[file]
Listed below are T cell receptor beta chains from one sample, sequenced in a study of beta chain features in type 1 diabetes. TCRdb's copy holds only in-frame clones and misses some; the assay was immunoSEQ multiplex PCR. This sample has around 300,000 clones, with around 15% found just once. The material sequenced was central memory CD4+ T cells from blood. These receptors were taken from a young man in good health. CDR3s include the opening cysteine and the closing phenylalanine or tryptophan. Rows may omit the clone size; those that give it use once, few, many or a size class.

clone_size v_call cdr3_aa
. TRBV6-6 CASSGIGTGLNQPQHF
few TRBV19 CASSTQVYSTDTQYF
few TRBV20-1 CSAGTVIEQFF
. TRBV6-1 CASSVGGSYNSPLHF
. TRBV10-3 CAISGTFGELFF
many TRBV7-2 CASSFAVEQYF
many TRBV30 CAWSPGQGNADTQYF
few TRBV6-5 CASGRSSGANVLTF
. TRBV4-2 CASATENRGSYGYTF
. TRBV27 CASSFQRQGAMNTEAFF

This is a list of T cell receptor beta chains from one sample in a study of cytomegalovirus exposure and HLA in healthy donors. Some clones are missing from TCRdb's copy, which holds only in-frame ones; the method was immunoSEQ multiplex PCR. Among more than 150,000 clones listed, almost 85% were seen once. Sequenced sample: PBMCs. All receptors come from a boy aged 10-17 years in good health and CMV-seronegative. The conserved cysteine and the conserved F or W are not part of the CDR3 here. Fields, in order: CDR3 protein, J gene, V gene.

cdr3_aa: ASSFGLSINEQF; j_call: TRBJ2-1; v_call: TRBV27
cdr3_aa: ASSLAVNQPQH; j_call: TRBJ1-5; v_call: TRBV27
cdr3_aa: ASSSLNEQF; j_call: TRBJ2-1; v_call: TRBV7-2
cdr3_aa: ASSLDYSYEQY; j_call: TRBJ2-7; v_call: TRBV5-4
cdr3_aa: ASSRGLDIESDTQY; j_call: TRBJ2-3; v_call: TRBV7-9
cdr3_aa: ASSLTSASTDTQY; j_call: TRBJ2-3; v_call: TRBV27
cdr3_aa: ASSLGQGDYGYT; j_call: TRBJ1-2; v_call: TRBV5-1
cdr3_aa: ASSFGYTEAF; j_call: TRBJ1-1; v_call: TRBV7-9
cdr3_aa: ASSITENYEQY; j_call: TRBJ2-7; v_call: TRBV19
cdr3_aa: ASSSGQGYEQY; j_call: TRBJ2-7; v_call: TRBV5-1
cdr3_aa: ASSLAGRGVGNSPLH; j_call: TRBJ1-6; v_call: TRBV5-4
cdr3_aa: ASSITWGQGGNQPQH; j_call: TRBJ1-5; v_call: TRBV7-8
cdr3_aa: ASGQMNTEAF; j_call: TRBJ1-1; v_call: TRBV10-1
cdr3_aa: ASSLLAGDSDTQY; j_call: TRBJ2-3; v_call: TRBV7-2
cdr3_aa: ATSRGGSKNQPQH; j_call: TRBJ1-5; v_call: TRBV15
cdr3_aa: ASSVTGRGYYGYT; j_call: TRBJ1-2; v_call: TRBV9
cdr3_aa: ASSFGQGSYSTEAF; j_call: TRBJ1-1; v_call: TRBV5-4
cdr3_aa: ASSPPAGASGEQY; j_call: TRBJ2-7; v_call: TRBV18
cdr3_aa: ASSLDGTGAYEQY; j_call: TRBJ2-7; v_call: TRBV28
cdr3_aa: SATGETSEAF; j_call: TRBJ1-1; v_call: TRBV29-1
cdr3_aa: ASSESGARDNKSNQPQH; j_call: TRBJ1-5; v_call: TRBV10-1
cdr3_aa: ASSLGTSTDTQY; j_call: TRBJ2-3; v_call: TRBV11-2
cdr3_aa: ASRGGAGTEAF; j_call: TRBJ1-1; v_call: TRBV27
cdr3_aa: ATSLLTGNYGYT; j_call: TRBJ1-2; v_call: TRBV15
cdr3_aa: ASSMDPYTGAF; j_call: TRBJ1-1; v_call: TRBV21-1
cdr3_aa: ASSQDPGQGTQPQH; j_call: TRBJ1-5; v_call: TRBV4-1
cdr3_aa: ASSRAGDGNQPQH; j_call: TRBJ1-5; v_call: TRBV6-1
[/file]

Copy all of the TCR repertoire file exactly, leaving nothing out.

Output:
Listed below are T cell receptor beta chains from one sample, sequenced in a study of beta chain features in type 1 diabetes. TCRdb's copy holds only in-frame clones and misses some; the assay was immunoSEQ multiplex PCR. This sample has around 300,000 clones, with around 15% found just once. The material sequenced was central memory CD4+ T cells from blood. These receptors were taken from a young man in good health. CDR3s include the opening cysteine and the closing phenylalanine or tryptophan. Rows may omit the clone size; those that give it use once, few, many or a size class.

clone_size v_call cdr3_aa
. TRBV6-6 CASSGIGTGLNQPQHF
few TRBV19 CASSTQVYSTDTQYF
few TRBV20-1 CSAGTVIEQFF
. TRBV6-1 CASSVGGSYNSPLHF
. TRBV10-3 CAISGTFGELFF
many TRBV7-2 CASSFAVEQYF
many TRBV30 CAWSPGQGNADTQYF
few TRBV6-5 CASGRSSGANVLTF
. TRBV4-2 CASATENRGSYGYTF
. TRBV27 CASSFQRQGAMNTEAFF

This is a list of T cell receptor beta chains from one sample in a study of cytomegalovirus exposure and HLA in healthy donors. Some clones are missing from TCRdb's copy, which holds only in-frame ones; the method was immunoSEQ multiplex PCR. Among more than 150,000 clones listed, almost 85% were seen once. Sequenced sample: PBMCs. All receptors come from a boy aged 10-17 years in good health and CMV-seronegative. The conserved cysteine and the conserved F or W are not part of the CDR3 here. Fields, in order: CDR3 protein, J gene, V gene.

cdr3_aa: ASSFGLSINEQF; j_call: TRBJ2-1; v_call: TRBV27
cdr3_aa: ASSLAVNQPQH; j_call: TRBJ1-5; v_call: TRBV27
cdr3_aa: ASSSLNEQF; j_call: TRBJ2-1; v_call: TRBV7-2
cdr3_aa: ASSLDYSYEQY; j_call: TRBJ2-7; v_call: TRBV5-4
cdr3_aa: ASSRGLDIESDTQY; j_call: TRBJ2-3; v_call: TRBV7-9
cdr3_aa: ASSLTSASTDTQY; j_call: TRBJ2-3; v_call: TRBV27
cdr3_aa: ASSLGQGDYGYT; j_call: TRBJ1-2; v_call: TRBV5-1
cdr3_aa: ASSFGYTEAF; j_call: TRBJ1-1; v_call: TRBV7-9
cdr3_aa: ASSITENYEQY; j_call: TRBJ2-7; v_call: TRBV19
cdr3_aa: ASSSGQGYEQY; j_call: TRBJ2-7; v_call: TRBV5-1
cdr3_aa: ASSLAGRGVGNSPLH; j_call: TRBJ1-6; v_call: TRBV5-4
cdr3_aa: ASSITWGQGGNQPQH; j_call: TRBJ1-5; v_call: TRBV7-8
cdr3_aa: ASGQMNTEAF; j_call: TRBJ1-1; v_call: TRBV10-1
cdr3_aa: ASSLLAGDSDTQY; j_call: TRBJ2-3; v_call: TRBV7-2
cdr3_aa: ATSRGGSKNQPQH; j_call: TRBJ1-5; v_call: TRBV15
cdr3_aa: ASSVTGRGYYGYT; j_call: TRBJ1-2; v_call: TRBV9
cdr3_aa: ASSFGQGSYSTEAF; j_call: TRBJ1-1; v_call: TRBV5-4
cdr3_aa: ASSPPAGASGEQY; j_call: TRBJ2-7; v_call: TRBV18
cdr3_aa: ASSLDGTGAYEQY; j_call: TRBJ2-7; v_call: TRBV28
cdr3_aa: SATGETSEAF; j_call: TRBJ1-1; v_call: TRBV29-1
cdr3_aa: ASSESGARDNKSNQPQH; j_call: TRBJ1-5; v_call: TRBV10-1
cdr3_aa: ASSLGTSTDTQY; j_call: TRBJ2-3; v_call: TRBV11-2
cdr3_aa: ASRGGAGTEAF; j_call: TRBJ1-1; v_call: TRBV27
cdr3_aa: ATSLLTGNYGYT; j_call: TRBJ1-2; v_call: TRBV15
cdr3_aa: ASSMDPYTGAF; j_call: TRBJ1-1; v_call: TRBV21-1
cdr3_aa: ASSQDPGQGTQPQH; j_call: TRBJ1-5; v_call: TRBV4-1
cdr3_aa: ASSRAGDGNQPQH; j_call: TRBJ1-5; v_call: TRBV6-1